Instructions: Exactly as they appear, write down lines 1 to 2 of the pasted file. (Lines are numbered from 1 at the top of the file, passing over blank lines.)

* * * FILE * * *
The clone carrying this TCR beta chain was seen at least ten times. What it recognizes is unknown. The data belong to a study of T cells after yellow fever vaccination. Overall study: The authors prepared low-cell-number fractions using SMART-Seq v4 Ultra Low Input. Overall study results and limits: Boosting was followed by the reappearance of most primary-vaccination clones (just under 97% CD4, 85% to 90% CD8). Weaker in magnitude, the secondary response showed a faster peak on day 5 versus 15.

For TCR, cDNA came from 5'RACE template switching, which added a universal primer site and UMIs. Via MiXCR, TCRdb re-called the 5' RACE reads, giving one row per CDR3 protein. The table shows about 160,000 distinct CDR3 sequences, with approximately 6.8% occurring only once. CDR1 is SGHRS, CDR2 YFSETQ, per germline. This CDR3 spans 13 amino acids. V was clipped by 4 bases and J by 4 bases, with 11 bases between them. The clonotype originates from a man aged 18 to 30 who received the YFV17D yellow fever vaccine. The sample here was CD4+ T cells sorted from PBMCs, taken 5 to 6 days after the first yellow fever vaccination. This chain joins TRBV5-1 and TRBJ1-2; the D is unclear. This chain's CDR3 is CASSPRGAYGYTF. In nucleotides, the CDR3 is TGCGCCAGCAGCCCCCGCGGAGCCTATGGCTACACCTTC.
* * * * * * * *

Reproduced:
The clone carrying this TCR beta chain was seen at least ten times. What it recognizes is unknown. The data belong to a study of T cells after yellow fever vaccination. Overall study: The authors prepared low-cell-number fractions using SMART-Seq v4 Ultra Low Input. Overall study results and limits: Boosting was followed by the reappearance of most primary-vaccination clones (just under 97% CD4, 85% to 90% CD8). Weaker in magnitude, the secondary response showed a faster peak on day 5 versus 15.

For TCR, cDNA came from 5'RACE template switching, which added a universal primer site and UMIs. Via MiXCR, TCRdb re-called the 5' RACE reads, giving one row per CDR3 protein. The table shows about 160,000 distinct CDR3 sequences, with approximately 6.8% occurring only once. CDR1 is SGHRS, CDR2 YFSETQ, per germline. This CDR3 spans 13 amino acids. V was clipped by 4 bases and J by 4 bases, with 11 bases between them. The clonotype originates from a man aged 18 to 30 who received the YFV17D yellow fever vaccine. The sample here was CD4+ T cells sorted from PBMCs, taken 5 to 6 days after the first yellow fever vaccination. This chain joins TRBV5-1 and TRBJ1-2; the D is unclear. This chain's CDR3 is CASSPRGAYGYTF. In nucleotides, the CDR3 is TGCGCCAGCAGCCCCCGCGGAGCCTATGGCTACACCTTC.